With its beginnings originating from the 19th century, according to Wiltshire farm foods, ready meals have been on the rise ever since. What became the classic American ‘TV dinner’ in the 1950s, and then onto the ‘microwave dinner’ in the 1970s, the 21st century has seen a total explosion in the quality and variety of ready-made meals.

Money talks and ready meals have presented themselves as a cost-effective opportunity for people to try something new without buying a long list of ingredients, that may never be touched again, or going out to a restaurant and spending twice the amount.

This is a budget-friendly way of experimenting with taste palettes, however, Dr Power suggests that: “if somebody has the time, and the resources, then the ideal scenario is that you’re better off cooking from scratch.”

Eating a ready meal could potentially inspire home cooking, where if you enjoyed a certain ready meal then you would be prepared to buy the ingredients that are needed to cook it and adjust according to what you enjoyed about the ready meal and what you would change.

It opens up ways to entice people to cook at home, perhaps inspiring them to create meals for their friends and families, or even meal prepping on the weekend so as to eat more nutrient-dense meals while saving money as well.

Cooking from scratch benefits you in ways that ready meals simply cannot, it is proven that those who create their own meals from the chopping stage to the plating stage, get a boost of confidence and self esteem knowing that they created their own meal, culinary art therapist Julie Ohana told the Huffington Post.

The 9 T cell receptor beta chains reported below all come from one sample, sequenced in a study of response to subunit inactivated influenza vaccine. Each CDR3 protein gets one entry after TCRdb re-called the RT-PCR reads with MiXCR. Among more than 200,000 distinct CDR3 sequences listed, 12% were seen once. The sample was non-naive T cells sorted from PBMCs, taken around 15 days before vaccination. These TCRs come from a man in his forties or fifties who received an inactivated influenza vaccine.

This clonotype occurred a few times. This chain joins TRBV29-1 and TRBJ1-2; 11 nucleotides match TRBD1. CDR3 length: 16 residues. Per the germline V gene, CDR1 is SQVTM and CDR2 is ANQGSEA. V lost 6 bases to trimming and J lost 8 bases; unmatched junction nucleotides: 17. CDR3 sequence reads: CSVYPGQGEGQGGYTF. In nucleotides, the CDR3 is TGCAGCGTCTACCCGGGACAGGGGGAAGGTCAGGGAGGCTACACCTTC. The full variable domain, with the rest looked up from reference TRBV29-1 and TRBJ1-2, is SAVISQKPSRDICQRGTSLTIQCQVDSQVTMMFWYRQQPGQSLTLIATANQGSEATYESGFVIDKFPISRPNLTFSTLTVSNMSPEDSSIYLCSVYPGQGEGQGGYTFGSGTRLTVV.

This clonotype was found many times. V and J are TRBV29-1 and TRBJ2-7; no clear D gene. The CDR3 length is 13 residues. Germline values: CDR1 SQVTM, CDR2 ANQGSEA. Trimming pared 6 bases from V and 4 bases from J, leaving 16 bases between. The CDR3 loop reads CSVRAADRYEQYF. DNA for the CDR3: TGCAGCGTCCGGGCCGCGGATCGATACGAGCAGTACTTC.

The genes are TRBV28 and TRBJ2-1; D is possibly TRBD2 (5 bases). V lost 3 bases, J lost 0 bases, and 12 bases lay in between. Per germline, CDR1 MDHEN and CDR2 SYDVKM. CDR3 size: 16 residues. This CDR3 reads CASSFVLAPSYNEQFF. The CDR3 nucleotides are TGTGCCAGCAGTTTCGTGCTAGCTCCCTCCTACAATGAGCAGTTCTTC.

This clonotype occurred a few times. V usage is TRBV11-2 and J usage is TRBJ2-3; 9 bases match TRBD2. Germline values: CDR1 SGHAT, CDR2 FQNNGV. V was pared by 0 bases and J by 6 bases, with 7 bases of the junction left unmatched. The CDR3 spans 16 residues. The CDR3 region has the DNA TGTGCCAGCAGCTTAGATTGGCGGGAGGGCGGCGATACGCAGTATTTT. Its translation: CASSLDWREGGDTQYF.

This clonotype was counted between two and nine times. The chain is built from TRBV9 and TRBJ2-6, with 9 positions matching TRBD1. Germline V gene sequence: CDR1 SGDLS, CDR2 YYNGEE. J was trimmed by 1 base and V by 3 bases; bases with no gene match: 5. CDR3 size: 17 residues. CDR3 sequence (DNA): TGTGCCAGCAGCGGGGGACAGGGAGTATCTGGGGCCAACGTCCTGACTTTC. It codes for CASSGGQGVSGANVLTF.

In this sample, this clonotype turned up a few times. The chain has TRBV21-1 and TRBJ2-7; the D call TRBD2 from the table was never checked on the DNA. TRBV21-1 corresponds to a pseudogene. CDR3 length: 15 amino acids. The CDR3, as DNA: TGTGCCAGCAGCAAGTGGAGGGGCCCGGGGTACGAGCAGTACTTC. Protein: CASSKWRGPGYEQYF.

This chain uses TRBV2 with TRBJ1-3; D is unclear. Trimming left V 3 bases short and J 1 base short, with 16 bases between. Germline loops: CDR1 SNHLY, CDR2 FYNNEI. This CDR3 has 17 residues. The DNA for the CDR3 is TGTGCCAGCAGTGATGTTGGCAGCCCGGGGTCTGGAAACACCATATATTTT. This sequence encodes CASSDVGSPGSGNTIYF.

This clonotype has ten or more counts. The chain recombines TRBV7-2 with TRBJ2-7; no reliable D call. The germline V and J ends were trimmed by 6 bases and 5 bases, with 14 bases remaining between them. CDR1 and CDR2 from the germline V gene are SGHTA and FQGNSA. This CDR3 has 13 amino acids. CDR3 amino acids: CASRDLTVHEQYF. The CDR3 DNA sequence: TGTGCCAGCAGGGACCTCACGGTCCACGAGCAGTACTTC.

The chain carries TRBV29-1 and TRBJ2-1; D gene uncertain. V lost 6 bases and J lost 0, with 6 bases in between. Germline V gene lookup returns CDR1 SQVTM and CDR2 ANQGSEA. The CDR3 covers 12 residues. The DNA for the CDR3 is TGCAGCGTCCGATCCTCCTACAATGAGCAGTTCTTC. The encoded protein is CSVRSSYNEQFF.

Home-cooked meals and slow dining are no longer a central part of the day, but rather whatever is quick and easy to grab.

You are in charge of your diet and can control what goes into a meal, particularly how much sugar and salt is used. Cooking a meal for others and then eating together is psychologically beneficial as well, as you feel a sense of worth and belonging within a community, which are strong factors in improving mental health.

However, if ready meals are your best option, at the end of the day you are going to pick what tastes the best. Choosing something bland because it’s healthy simply is not a logical option, so if any change is going to occur to have a future of dominantly nutrient-dense and healthy ready meals, putting pressure on food companies is where change will happen on a large scale.

Dr Power suggests that enforcing reforms, such as taxing companies, is the most impactful way to allow the health of the consumers to stay a priority.

“If food companies don’t decide to reformulate, people generally will seek out another alternative product because the price is a strong influence on what people purchase.”

In this way, if there are taxes on the unhealthiest ingredients in the meals, companies will be forced to find a healthier alternative that produces the same taste, thus benefiting the consumer and the company as well.

Ready-meals have revolutionised the way that we eat and have made it possible to continue the culture of social eating, just in a different way than before. Whether our grandparents’ generation would be happy about it is a different matter.

 

 

 

 


Featured Image by Laura Scheepers.

Edited by Franziska Eberlein.